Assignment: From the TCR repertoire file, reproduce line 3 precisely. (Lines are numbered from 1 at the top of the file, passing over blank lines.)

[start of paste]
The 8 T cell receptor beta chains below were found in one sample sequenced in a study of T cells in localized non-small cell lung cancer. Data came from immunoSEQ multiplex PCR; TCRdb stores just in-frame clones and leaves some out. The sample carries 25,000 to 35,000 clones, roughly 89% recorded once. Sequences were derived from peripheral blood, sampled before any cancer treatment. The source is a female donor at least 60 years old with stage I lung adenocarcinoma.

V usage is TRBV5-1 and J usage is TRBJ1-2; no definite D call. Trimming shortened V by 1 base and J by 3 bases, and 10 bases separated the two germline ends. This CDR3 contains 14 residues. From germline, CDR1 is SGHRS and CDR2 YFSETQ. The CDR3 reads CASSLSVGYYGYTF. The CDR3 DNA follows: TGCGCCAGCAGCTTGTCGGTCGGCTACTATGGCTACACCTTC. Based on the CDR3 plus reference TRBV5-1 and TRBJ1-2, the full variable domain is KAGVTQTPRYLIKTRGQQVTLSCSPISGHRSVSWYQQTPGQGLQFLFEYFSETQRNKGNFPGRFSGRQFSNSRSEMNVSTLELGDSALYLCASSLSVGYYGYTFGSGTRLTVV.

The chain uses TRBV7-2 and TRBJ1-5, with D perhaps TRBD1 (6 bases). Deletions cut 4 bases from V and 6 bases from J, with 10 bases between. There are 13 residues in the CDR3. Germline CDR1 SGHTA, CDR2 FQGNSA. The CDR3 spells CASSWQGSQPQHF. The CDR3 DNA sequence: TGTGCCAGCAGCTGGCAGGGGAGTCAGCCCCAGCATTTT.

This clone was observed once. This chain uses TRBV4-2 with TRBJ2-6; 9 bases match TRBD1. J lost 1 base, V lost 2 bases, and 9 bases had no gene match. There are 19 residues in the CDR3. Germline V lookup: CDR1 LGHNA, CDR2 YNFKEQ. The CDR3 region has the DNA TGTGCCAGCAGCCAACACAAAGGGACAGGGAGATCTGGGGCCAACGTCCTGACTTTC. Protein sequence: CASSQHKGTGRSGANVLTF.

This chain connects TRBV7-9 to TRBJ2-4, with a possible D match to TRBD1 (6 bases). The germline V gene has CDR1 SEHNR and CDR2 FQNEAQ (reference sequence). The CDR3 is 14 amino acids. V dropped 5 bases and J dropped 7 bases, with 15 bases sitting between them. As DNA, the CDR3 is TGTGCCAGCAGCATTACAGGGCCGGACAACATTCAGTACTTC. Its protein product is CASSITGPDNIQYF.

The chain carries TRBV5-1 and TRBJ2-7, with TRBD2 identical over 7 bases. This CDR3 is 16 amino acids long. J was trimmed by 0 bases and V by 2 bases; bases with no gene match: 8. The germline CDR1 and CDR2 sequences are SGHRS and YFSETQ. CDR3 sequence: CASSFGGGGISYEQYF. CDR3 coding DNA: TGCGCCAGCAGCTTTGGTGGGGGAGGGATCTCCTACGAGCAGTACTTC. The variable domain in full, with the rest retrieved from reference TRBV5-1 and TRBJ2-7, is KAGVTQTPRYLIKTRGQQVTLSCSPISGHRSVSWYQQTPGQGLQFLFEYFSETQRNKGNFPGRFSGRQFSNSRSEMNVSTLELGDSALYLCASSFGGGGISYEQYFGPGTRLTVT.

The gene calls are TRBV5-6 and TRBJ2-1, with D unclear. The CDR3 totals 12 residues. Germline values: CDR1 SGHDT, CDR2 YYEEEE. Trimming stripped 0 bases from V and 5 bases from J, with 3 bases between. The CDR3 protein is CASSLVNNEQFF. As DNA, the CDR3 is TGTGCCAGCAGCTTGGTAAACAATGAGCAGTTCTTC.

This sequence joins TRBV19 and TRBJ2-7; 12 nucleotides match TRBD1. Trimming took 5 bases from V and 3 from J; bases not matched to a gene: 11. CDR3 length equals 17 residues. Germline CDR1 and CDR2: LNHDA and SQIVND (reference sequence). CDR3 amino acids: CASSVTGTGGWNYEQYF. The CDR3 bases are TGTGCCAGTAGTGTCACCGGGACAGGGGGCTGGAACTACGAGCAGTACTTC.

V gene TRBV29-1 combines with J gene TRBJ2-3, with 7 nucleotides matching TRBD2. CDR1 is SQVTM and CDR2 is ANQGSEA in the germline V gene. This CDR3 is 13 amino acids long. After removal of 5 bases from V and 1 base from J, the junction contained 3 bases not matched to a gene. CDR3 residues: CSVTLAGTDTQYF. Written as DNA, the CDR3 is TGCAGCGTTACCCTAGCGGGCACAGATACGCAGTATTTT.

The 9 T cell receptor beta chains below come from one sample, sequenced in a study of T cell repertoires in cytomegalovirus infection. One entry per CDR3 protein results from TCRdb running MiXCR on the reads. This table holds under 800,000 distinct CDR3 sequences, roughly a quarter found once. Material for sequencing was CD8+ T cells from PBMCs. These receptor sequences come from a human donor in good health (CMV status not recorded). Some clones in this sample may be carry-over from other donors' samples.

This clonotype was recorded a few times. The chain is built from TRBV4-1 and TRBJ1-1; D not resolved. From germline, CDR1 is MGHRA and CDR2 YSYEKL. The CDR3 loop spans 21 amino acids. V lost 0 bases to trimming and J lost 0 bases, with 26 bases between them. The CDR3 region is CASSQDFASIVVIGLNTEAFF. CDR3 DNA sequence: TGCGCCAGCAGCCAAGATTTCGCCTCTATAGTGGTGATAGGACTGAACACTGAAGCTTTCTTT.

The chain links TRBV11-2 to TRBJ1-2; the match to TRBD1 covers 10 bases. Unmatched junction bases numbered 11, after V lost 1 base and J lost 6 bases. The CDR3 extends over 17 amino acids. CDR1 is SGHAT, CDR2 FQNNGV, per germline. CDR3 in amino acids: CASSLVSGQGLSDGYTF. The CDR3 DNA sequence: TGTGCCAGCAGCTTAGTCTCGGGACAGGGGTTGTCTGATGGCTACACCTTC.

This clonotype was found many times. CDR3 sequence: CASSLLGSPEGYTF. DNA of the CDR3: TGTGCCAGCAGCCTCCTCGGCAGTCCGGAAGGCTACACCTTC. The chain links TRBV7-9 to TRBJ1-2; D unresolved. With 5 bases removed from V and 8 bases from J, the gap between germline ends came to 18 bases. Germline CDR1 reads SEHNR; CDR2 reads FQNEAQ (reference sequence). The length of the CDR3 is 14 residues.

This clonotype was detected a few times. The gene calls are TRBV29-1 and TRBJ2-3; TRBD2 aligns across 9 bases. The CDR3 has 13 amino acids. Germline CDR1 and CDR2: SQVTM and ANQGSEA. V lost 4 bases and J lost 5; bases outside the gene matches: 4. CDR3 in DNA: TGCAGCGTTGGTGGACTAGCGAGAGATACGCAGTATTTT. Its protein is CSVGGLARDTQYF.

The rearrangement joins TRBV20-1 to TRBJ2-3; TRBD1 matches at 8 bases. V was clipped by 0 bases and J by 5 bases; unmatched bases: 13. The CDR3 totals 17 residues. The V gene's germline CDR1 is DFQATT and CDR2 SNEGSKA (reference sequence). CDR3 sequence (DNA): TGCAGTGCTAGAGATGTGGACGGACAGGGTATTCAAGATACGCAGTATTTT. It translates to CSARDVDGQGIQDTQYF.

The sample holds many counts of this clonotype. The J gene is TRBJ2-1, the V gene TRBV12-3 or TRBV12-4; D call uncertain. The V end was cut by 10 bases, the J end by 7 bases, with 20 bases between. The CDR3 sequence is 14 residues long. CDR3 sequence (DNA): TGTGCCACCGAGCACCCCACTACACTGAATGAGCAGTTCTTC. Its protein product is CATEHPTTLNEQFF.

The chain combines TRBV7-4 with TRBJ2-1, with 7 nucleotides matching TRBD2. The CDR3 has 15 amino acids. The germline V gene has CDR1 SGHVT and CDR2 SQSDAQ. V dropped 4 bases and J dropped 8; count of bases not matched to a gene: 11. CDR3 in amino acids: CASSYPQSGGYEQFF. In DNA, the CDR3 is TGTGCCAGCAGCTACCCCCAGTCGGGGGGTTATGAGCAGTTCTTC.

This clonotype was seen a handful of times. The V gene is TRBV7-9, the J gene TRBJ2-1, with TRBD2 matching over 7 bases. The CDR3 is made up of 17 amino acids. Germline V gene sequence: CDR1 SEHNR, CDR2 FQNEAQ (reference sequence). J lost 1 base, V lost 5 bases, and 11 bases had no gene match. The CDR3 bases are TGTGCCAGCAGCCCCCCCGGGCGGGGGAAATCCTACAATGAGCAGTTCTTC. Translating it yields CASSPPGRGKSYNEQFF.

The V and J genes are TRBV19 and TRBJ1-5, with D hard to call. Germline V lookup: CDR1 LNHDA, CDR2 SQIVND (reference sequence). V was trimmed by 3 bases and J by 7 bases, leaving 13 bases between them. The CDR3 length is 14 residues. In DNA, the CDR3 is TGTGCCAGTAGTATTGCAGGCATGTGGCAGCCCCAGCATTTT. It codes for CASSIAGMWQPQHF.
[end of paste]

The chain uses TRBV7-2 and TRBJ1-5, with D perhaps TRBD1 (6 bases). Deletions cut 4 bases from V and 6 bases from J, with 10 bases between. There are 13 residues in the CDR3. Germline CDR1 SGHTA, CDR2 FQGNSA. The CDR3 spells CASSWQGSQPQHF. The CDR3 DNA sequence: TGTGCCAGCAGCTGGCAGGGGAGTCAGCCCCAGCATTTT.